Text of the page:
If your knowledge of books is limited, rely on the expertise of others by focusing on books that have won awards, in particular the Newbery and Caldecott awards. The Newbery Medal is given yearly by the American Library Association to the “most distinguished contribution to American literature for children.” Each year, one book is selected as the Newbery winner and several others are named Honor Books. Similarly, the Caldecott Medal is given yearly to the “most distinguished American picture book for children.” As with the Newbery, there is one winner and usually several Honor Books.
Read Professional Journals
The International Reading Association (IRA) offers teachers several wonderful resources for finding books that students like to read or hear. Perhaps the best known is Children’s Choices, a yearly compilation of new books that have been read by approximately 10,000 elementary and middle-grade students throughout the United States. The students vote on their favorites, and the finalists are identified as Children’s Choice books. Usually more than a hundred books are identified and described.
Children’s Choices are published annually in the October issue of The Reading Teacher, IRA’s professional journal for preschool, elementary, and middle-grade teachers. In its November issue, The Reading Teacher features an annual list of approximately 30 titles that teachers feel are among the very best of recent vintage for children. Finally, you’ll find a thematic review of recently published children’s books in every issue. IRA also publishes the Journal of Adolescent and Adult Literacy (JAAL), which is for teachers of middle and secondary grades. Each year in its November issue, JAAL publishes Young Adults’ Choices, a list of approximately 30 recent titles for adolescents and young adults that have been identified by students as their favorites.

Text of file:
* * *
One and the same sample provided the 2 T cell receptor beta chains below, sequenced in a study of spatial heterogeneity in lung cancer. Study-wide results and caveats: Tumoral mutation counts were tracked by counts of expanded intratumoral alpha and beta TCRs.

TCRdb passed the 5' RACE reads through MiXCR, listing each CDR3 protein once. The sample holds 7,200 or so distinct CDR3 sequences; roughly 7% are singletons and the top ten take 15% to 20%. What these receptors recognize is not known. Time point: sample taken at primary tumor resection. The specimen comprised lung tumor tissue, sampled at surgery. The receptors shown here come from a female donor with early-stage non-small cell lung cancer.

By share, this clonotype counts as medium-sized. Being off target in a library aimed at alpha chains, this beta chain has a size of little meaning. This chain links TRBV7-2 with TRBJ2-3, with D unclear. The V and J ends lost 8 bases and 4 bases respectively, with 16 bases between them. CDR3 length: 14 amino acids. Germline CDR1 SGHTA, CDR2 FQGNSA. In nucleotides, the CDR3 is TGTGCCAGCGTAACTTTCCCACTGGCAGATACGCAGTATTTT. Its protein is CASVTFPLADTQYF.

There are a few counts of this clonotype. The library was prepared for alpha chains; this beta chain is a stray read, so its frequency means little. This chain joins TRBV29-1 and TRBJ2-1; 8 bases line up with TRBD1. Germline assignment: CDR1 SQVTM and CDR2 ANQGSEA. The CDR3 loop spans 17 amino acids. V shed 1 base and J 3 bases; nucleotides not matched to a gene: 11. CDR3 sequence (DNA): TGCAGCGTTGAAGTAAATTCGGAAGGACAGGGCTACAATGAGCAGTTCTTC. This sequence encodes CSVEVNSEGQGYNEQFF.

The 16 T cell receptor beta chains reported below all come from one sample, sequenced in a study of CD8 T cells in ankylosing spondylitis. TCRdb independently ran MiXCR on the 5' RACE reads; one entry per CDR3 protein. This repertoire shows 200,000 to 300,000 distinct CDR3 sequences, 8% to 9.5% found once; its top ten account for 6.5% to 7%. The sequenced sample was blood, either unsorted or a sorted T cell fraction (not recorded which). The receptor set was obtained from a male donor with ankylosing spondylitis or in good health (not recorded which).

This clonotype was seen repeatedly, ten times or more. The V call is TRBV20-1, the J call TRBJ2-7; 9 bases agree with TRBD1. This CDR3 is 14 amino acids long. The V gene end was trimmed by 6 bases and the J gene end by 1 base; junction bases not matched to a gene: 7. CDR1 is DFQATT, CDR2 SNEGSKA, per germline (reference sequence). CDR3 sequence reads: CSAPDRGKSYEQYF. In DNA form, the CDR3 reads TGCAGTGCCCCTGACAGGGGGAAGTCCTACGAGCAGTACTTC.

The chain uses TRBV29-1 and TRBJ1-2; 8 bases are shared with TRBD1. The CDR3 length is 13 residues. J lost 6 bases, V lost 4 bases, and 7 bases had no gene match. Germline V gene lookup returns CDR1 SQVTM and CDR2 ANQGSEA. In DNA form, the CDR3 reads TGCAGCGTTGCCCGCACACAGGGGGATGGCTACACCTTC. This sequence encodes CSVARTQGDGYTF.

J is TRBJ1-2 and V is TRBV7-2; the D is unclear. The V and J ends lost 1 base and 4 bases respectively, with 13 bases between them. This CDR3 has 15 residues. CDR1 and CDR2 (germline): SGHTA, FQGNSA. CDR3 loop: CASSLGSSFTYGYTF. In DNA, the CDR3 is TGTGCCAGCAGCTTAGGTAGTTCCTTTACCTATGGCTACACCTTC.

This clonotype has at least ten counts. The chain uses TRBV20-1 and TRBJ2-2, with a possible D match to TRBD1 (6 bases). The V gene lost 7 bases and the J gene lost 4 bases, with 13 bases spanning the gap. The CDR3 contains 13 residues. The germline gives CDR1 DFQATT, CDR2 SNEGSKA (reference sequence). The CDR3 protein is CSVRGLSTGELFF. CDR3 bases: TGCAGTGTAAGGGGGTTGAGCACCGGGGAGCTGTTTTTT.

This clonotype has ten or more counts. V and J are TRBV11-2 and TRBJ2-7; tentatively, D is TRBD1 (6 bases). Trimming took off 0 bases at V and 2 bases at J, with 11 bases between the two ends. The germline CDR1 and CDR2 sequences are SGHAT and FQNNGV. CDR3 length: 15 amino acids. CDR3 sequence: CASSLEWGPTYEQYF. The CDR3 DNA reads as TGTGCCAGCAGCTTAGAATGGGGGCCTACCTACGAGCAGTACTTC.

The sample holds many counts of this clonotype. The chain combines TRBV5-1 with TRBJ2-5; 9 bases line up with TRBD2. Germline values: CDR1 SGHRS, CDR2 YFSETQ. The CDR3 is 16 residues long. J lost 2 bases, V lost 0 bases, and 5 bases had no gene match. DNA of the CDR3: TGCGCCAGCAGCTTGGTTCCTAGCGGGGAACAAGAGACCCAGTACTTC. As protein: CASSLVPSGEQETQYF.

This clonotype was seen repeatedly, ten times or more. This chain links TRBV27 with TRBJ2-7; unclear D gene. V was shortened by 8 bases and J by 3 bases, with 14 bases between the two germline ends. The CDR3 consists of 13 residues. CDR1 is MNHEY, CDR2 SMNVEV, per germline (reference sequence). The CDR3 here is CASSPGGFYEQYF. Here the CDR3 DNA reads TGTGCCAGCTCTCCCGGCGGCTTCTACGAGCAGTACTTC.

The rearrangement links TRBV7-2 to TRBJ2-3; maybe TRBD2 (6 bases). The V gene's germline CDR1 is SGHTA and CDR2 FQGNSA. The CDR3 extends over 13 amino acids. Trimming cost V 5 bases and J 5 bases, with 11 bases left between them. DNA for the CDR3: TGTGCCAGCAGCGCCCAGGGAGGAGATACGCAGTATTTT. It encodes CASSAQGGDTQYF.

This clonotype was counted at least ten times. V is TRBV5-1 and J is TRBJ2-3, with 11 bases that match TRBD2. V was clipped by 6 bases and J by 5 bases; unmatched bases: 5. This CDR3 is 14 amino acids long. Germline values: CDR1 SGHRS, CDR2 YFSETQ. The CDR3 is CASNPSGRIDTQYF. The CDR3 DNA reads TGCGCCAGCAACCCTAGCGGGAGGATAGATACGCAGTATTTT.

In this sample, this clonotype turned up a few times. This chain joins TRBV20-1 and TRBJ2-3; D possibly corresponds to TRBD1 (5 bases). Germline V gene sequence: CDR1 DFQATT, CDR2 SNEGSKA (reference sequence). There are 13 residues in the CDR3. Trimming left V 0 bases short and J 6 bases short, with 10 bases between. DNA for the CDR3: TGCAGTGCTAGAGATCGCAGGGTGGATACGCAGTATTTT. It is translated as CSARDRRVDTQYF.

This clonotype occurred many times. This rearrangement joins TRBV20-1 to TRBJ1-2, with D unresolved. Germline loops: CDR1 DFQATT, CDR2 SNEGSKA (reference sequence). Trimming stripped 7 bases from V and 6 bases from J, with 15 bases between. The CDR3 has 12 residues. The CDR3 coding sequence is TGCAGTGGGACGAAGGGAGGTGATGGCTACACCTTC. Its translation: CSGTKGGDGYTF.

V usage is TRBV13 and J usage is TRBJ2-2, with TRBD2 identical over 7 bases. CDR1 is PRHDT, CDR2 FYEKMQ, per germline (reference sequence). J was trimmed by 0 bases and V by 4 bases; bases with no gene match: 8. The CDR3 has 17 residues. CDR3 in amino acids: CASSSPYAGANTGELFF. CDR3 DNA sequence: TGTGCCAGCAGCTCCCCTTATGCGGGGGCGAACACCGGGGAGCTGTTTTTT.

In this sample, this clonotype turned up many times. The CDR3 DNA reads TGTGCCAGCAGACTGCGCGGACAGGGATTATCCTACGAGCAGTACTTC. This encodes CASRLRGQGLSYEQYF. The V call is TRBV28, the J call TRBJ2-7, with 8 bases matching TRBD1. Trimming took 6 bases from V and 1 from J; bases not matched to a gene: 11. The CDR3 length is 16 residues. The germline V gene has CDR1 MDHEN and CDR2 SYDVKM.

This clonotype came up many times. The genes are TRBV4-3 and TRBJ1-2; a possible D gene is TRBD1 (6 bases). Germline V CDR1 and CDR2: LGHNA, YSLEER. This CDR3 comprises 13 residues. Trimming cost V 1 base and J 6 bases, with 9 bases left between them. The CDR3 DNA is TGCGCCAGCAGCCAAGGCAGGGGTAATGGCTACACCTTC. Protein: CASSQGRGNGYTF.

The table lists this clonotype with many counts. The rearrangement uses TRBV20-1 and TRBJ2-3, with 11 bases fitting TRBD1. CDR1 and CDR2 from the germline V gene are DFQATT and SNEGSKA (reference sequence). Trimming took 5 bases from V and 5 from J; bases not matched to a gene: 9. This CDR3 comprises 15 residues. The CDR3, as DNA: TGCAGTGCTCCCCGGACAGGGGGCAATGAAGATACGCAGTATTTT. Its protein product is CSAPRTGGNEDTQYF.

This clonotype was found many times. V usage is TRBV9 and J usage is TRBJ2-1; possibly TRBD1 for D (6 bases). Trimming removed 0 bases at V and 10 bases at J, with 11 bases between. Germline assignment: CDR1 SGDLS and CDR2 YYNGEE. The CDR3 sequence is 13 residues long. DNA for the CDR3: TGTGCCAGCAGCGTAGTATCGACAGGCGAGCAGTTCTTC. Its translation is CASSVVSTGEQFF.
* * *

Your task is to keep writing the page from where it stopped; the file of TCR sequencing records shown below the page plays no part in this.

Rely on Your Librarian, Your Colleagues, and the Internet
One of the very best resources for information on books is a human resource: the community or school librarian. These specialists are well aware of the kinds of books that can motivate and enchant listeners. Also, be sure to chat with booksellers at your local bookstores. And, of course, a few well-defined searches on the Internet can yield many excellent titles.
Keep an eye and ear open to other teachers as well. Usually, they have classroom-tested favorites for read aloud that they are happy to share. I have been in the reading business for more than 30 years and have read a lot of books for children. Still, after all this time, I am always discovering new books for read aloud. Usually, recommendations come from teachers in my courses who have found books to which students respond well.
Think Beyond Books
Essays, columns, reviews, and articles of interest from local and national newspapers and magazines are great for read aloud, too. Browse the web for a huge variety of other materials that may be appropriate to share with students. By doing so, you show that print worth sharing and of value is available from a wide variety of sources.
Select for Voice
Look for materials that have a strong voice. Voice is that characteristic of writing where readers can hear the voice of the author (and characters) as they read the text orally or silently. Voice in writing is the flip side of prosody, or expression in reading. Prosody is a key element of reading fluency. Materials that we read to students (and have students read on their own) that have a strong voice are naturals for helping them become aware of the importance of prosody in reading.
This article is adapted from The Fluent Reader by Timothy V. Rasinski.